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Costumes and Indigenous Cultural Appropriation

Repost: Culture is not a Costume

This is a repost of a 2021 blog post.

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Cultural Appropriation In Halloween Costumes

The highly anticipated month of October is here, and as you plan out your costume for Halloween; there are some things to be mindful of to ensure that your costume does not fall into the realm of cultural appropriation.

Cultural appropriation in the context of Halloween refers to wearing elements of a non-dominant and often marginalized culture as part of your costume, particularly if you do not identify as a member of the culture yourself. Although this is often unintentional, it is inappropriate to wear other people’s culture as a costume since it is a  form of racism.  

There are many reasons that wearing cultural attire as a Halloween costume is racist, although there are a few notable reasons worth emphasizing. Firstly, oftentimes  appropriative Halloween costumes are based on traditional clothing worn by historically oppressed cultural groups which portray a lack of consideration and disrespect. For example, the Native American costumes are rooted in a historically violent past; where the styles used in costumes were worn during the 19th century as white settlers displaced Indigenous people on their land.  

These types of Halloween costumes can reduce traditional clothing to a simple aesthetic, which is a privilege that the members of the oppressed cultural group don’t have. For example a non-black person wearing the dreadlock hairstyle may be celebrated and complimented, whereas black people have continuously faced racism due to this hairstyle being seen as unprofessional by the western culture.



BIPOC Costumes as Well That are Inappropriate

In addition to the Native American costumes and dreadlock hairstyle, other BIPOC costumes fall under the umbrella of cultural appropriation. Two examples include the thobe and keffiyeh, which are common cultural attires worn in the Middle East. Wearing it and calling it a terrorist costume is problematic and inappropriate,as it reinforces the racist ideology that all terrorists are Muslims, implying that all Muslims are terrorists.



How to support Indigenous People Without a Costume

If you’ve made it this far, you may be wondering whether there are ways to support Indigenous People and culture without engaging in cultural appropriation on Halloween. The good news is: there are a plethora of ways to show appreciation and respect to the culture all year round! Here are some fantastic opportunities:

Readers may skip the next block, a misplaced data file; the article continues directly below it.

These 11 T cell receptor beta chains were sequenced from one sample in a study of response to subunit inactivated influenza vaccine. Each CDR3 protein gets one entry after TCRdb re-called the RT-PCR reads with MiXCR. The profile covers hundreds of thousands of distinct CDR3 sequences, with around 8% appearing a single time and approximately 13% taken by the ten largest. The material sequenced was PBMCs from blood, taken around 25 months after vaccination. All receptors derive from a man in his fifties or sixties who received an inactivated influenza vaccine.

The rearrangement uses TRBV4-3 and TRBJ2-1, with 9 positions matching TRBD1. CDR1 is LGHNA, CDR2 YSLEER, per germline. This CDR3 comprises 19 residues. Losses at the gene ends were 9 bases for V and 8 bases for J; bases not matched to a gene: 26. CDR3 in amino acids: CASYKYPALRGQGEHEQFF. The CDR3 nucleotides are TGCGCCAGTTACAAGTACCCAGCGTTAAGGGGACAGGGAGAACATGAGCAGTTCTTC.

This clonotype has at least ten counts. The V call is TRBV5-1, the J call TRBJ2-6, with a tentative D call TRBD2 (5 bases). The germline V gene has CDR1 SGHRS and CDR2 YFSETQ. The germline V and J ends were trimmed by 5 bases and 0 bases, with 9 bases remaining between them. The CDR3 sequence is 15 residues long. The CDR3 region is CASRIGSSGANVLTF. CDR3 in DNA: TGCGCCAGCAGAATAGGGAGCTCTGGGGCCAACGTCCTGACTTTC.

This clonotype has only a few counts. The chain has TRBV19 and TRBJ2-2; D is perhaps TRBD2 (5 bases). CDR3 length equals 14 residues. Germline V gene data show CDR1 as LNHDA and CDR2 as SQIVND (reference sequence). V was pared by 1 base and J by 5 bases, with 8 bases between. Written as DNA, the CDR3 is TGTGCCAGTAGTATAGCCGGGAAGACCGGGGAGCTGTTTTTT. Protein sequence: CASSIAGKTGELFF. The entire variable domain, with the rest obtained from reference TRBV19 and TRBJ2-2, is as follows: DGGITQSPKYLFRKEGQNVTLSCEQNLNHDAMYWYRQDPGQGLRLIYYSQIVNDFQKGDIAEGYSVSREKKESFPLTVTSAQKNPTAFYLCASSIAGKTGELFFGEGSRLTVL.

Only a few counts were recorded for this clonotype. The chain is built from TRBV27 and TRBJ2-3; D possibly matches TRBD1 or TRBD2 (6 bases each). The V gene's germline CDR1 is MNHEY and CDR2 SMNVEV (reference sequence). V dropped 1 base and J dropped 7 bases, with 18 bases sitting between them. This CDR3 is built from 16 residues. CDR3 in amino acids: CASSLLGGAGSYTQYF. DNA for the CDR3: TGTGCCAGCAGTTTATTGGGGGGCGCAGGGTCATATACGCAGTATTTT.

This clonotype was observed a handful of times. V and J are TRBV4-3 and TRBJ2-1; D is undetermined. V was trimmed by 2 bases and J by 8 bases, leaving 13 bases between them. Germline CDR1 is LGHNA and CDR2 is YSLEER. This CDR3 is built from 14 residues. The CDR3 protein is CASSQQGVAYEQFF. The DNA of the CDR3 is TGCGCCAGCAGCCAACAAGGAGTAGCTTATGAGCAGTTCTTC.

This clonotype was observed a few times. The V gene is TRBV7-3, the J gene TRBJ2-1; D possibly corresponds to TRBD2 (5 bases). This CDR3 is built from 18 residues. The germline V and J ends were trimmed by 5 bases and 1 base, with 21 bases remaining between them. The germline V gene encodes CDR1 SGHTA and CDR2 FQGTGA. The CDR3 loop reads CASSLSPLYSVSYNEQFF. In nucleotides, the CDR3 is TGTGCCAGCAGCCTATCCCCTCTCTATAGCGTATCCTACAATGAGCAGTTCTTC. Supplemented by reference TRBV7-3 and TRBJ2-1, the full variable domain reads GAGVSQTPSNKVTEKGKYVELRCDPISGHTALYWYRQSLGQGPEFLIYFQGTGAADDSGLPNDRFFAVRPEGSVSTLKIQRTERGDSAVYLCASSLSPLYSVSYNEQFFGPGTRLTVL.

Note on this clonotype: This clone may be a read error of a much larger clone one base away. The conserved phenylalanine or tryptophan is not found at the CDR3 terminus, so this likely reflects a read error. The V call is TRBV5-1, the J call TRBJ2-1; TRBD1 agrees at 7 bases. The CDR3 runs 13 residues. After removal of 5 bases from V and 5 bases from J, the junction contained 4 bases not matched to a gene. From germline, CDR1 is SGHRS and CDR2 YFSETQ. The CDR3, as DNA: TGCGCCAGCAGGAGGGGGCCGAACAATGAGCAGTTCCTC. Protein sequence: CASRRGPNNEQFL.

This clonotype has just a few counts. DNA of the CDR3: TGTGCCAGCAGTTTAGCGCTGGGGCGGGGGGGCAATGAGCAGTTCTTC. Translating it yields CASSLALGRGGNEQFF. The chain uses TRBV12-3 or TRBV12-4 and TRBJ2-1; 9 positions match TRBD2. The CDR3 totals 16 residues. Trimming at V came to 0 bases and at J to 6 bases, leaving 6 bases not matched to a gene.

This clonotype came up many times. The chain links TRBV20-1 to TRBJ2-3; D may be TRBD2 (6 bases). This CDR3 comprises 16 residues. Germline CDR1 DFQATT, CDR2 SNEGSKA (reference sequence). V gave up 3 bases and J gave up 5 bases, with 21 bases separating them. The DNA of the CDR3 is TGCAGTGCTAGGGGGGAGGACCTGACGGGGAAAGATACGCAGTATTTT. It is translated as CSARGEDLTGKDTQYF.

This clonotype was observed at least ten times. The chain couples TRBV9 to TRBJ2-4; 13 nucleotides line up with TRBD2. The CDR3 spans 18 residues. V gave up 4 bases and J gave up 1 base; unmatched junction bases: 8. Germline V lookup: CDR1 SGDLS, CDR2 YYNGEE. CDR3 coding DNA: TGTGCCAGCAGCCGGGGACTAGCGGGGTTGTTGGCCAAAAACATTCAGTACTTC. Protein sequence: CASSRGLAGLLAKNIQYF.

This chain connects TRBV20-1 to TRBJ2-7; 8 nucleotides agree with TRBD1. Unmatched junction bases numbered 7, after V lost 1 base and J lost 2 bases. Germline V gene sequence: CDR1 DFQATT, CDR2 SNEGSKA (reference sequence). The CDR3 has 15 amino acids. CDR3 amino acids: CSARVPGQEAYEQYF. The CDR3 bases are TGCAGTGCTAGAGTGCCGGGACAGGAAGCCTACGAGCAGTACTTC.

1. Buying From Indigenous Entrepreneurs

Purchasing from Indigenous artists and business owners is an incredible way to support the healing process and self-determination of Indigenous communities. It’s as simple as buying Indigenous-made products rather than mass-produced ones when able to. This is a way to vote for sustainable and local economic development with your dollar and create a tremendous impact on the people who sell them. A quick Google search on Indigenous businesses local to your area should reveal plenty of options to choose from!


2. Listening to Indigenous Ran Podcasts

Listening to Indigenous ran podcasts is a great way to support the Indigenous community through learning about Indigenous history and experiences. Storytelling has been and continues to be the backbone of Indigenous societies and by listening to Indigenous podcasts, you have the unique opportunity to amplify voices and support the platform created by these artistic storytellers. A personal recommendation is the “All My Relations” podcast ran by two Indigenous hosts; where they explore what it means to be Indigenous and its complexities in society.


3. Donating to Indigenous-led Organizations

There are plenty of Indigenous-led organizations, with various missions ranging from empowering Indigenous entrepreneurs to supporting residential school survivors and their families. This is by far one of the most impactful ways to support Indigenous People as you are directly funding projects that create a real change in the lives of Indigenous youth and adults. One incredible organization is the Indian Residential School Survivors Society, which provides financial, therapeutic, and other forms of support to survivors of residential school systems.

If you’re interested in supporting Indigenous charities, check out Canada Helps where you will find a vast array of organizations spread out all across Canada!


 4. Read Books written by Indigenous Authors

What better way to learn than by picking up a book written by and Indigenous author. Stepping into the shoes from another’s perspective and learning through their life experiences and practices. Reading a book can create meaning of your world, become more empathetic and gives you an opportunity to experience different times and cultures.

Here is a list of some of Nicole’s personal favourites:


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